Eddy attempts to fit in – playing football, for example – but cannot sustain an interest. This isn’t to say he is immediately vilified, simply regarded as “a little weird” or even congratulated on being “well brought up.” School, however, is a different matter, and the novel opens with a scene of bullying which will continue daily for years. Eddy also tries to fit in sexually. At school he writes persistently to a girl until she agrees to go out with him, arranging to meet in the playground:

“Laura was waiting for me. She wasn’t alone. People had heard, so others were there to witness the scene. They wanted to see me kiss a girl.”

This goes on for days and when eventually he begins to feel an erection he believes for a moment that “my body was giving into my will.” Laura, however, tries of being the girlfriend of a ‘homo’. On another occasion, his sister arranges for him to date an older girl, Sabrina, eventually plotting for them to spend the night together, but Eddy cannot become aroused, no matter what fantasies he calls on.

The story of Eddy coming to terms with his sexuality is important but, if anything, the tensions created by his class are even more threatening. When he eventually escapes school, and his parents (earlier he speaks of “the impossibility of really changing while I was still in the world of my parents, of school”) he wonders ironically whether he is not, in fact, gay but simply “had a bourgeois body that was trapped in the world of my childhood.”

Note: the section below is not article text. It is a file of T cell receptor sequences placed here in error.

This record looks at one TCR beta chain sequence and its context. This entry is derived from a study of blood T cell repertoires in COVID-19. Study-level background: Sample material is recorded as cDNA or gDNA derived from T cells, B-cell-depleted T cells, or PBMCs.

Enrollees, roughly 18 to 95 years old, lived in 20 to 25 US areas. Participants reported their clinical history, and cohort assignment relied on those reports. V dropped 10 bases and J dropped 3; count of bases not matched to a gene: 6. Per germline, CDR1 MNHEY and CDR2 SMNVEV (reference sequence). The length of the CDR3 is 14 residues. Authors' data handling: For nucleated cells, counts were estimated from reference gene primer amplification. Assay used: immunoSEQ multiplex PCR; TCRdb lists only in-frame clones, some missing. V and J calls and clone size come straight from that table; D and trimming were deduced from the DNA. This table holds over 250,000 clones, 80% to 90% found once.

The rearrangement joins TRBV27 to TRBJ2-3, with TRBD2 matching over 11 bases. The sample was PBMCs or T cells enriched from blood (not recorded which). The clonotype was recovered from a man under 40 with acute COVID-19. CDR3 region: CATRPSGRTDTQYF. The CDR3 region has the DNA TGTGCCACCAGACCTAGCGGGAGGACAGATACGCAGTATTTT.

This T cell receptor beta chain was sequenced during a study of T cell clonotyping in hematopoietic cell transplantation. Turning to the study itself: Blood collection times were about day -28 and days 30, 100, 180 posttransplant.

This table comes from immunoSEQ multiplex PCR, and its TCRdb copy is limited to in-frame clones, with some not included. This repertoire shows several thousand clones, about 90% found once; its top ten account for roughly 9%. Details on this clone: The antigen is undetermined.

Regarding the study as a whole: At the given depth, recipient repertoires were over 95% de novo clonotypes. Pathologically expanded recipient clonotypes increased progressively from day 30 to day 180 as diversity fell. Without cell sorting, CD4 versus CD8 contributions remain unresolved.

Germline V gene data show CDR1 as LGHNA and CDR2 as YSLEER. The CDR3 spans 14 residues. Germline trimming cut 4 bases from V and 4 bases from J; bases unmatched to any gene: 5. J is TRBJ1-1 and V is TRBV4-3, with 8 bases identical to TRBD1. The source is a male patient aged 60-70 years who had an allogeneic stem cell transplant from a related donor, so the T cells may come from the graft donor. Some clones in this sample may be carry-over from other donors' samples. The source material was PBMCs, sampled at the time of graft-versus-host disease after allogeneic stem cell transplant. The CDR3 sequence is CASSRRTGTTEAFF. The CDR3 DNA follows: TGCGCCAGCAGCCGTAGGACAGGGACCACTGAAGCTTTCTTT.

Though it is clear by the end that he has left his childhood behind, this is not quite Portrait of the Artist as a Young Man. Its main focus is the world of his youth, which is viewed with an anthropological intensity. The racist, homophobic attitudes are perhaps less of a surprise now than they were in 2014, but quite how “nasty, brutish and short” the lives of those around him are will hopefully still shock. The sadness of this novel is not Eddy’s story, but the story of all those left behind.


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11 Responses to “The End of Eddy”

  1. elizabethmaddenlitblog Says:

    I recommend you read two of Grayson Perry’s book: The Descent of Man, his study of masculinity, which was published last year (2016) and his autobiography “Portrait of the Artist as a Young Girl.” Both these books provide powerful insights into the worlds referred to in The End of Eddy.